This contradicts a democratic society and is seen as a dictatorship because elections are the cornerstone of a democracy. So if two out of three powers that are running the UK are not elected, this itself questions whether or not we are living in a democracy. Furthermore, having a monarchy is very important yet traditional but not in the same aspects of Parliament, as they have more authority over
However, this does not always happen, which can be seen in the current government. Since the election in 2010, the UK have been under a coalition government with the Conservatives and the Liberal Democrats, with David Cameron as the Prime Minister and Nick Clegg as his deputy. First Past the Post is also a simple process, where each electorate has only one vote, meaning that the time taken to count the votes is very short, making it a quick and efficient process. The First Past the Post system also keeps extremist parties, such as the BNP party, away from power, so they cannot carry out their manifestos. For example, in their 2010 manifesto, the BNP party stated that if they were voted in as the leading party they would “The BNP will ban the burka, ritual slaughter and the building of further mosques in Britain” and that they would “reintroduce capital punishment for drug dealers, child murderers, multiple murderers, murderers of policemen on duty and terrorists where guilt is proven beyond all doubt”.
A merit of this process lay in the fact that whilst turnout is low, those who are committed to the result of the election do turn out. Hence, caucuses tend to favour more ideological candidates compared to voters in the alternative primary system. In 2008, Republican candidate Ron Paul who is on the libertarian wing of his party had some of his strongest showings in caucus states. For example, he won 21% in the North Dakota caucuses and 19% in Maine caucuses. This exemplifies their significance as it means that a candidate elected in a caucus state is essentially in line with the true ideology of the party and some of the party's most committed participants- who, pivotally invest a lot of time and money which is vital.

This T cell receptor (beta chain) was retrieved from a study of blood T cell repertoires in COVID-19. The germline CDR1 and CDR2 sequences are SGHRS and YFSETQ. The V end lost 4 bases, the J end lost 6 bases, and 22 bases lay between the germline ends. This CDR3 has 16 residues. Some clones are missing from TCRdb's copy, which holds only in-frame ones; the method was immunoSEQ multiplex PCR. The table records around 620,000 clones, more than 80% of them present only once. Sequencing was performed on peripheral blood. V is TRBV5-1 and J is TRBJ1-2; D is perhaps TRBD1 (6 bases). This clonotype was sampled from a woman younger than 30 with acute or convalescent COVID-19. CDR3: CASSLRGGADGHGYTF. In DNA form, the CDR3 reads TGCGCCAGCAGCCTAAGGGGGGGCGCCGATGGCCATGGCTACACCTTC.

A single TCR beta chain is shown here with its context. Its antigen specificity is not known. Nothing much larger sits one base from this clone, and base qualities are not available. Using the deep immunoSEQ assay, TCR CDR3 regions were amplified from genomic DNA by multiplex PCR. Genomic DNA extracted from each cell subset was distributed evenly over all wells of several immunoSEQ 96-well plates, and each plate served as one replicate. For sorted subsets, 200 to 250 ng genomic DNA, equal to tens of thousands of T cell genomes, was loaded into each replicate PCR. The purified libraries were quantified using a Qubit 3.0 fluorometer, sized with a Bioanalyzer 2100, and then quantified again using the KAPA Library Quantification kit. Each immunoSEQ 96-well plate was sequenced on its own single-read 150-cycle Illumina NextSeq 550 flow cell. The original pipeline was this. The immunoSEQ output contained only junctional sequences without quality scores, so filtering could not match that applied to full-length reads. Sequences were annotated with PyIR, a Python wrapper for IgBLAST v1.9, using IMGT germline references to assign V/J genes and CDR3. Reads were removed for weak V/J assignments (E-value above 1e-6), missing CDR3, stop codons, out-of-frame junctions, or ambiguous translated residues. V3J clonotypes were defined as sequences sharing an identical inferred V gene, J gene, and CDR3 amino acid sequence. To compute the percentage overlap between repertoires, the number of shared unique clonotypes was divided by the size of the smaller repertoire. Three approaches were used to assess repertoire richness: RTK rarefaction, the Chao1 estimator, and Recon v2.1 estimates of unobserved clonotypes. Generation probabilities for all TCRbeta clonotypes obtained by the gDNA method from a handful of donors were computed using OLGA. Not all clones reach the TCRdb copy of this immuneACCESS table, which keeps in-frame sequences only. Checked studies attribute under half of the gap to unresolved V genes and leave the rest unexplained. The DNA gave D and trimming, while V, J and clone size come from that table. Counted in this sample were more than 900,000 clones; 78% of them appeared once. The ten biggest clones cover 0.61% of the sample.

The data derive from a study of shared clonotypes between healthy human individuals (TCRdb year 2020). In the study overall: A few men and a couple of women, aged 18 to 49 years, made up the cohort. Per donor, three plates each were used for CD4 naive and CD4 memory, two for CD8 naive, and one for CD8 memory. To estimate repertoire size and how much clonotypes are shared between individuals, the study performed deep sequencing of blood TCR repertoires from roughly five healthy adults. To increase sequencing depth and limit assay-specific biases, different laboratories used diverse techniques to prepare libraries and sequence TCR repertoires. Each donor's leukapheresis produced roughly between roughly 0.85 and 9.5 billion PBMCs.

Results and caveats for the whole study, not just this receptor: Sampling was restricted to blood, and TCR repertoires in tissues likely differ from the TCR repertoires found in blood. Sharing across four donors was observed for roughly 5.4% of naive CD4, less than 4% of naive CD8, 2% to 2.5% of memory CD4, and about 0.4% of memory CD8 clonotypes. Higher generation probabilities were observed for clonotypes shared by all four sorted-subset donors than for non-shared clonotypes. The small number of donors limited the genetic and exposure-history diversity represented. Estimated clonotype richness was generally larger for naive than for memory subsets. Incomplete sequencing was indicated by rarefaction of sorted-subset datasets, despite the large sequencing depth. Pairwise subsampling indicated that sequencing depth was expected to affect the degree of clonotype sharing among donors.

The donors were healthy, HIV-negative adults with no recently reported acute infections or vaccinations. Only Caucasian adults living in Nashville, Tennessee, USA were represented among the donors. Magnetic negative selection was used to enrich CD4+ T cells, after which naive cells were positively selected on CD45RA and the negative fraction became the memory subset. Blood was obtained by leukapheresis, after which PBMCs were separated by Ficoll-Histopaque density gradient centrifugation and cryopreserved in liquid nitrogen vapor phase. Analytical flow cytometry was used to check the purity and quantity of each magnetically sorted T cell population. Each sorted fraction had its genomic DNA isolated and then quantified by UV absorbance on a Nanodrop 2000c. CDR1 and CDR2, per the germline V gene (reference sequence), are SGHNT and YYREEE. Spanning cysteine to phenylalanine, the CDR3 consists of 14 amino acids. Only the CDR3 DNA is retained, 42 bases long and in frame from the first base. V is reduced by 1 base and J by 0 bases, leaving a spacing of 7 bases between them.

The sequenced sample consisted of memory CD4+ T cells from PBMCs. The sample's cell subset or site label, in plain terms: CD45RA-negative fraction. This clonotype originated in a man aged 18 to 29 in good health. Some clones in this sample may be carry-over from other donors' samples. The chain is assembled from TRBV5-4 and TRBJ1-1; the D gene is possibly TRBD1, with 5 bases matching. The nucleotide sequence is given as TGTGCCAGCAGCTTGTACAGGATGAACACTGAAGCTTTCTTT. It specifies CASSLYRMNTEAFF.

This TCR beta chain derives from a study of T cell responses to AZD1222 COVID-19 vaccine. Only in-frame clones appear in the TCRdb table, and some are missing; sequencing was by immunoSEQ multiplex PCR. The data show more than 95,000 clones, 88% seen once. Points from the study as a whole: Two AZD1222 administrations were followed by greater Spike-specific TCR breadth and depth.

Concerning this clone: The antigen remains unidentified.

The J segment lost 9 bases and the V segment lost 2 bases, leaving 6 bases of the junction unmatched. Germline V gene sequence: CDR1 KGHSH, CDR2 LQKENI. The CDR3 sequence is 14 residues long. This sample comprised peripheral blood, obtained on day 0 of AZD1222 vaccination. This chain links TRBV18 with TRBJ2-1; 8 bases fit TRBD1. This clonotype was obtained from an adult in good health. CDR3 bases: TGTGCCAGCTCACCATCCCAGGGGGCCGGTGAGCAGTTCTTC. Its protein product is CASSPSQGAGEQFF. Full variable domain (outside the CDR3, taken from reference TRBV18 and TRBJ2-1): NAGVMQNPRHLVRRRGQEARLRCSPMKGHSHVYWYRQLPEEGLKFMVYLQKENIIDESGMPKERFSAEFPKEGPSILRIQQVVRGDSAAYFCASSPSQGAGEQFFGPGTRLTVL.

Furthermore, minor parties which secure a large number of votes, Liberal Democrats, will command a more reflective percentage of the seats in the Commons as each vote cast will be viewed with equal value over the whole country meaning a minority vote could no longer decide which party dominates the Commons. Overall, it will make the House of Commons more democratic but also at the same time making it more legitimate and giving it greater authority as the people votes actually reflect more in the government of the day. However there are some who do not like the idea of Proportional representation as they believe that by giving minority parties a greater representation will reduce the chances of one party dominating, as to some
Due to the increasing presidential style of recent prime ministers and the party loyalty of the executive one can consider Parliament’s control of executive power minimal. However, due to the development of independent bodies surrounding Select Committees and the delaying of legislation by the House of Lords it can still be argued to be effective. The government usually has an overall majority. This is due to our voting system of FPTP which gives preference to the two main parties, normally giving them majorities (and increasingly large ones) as opposed to coalitions and minority governments which are produced through other voting systems such as AV in Scotland and Wales. Although we are currently in a coalition the government still has a majority through the combination of Conservatives and Liberal Democrats.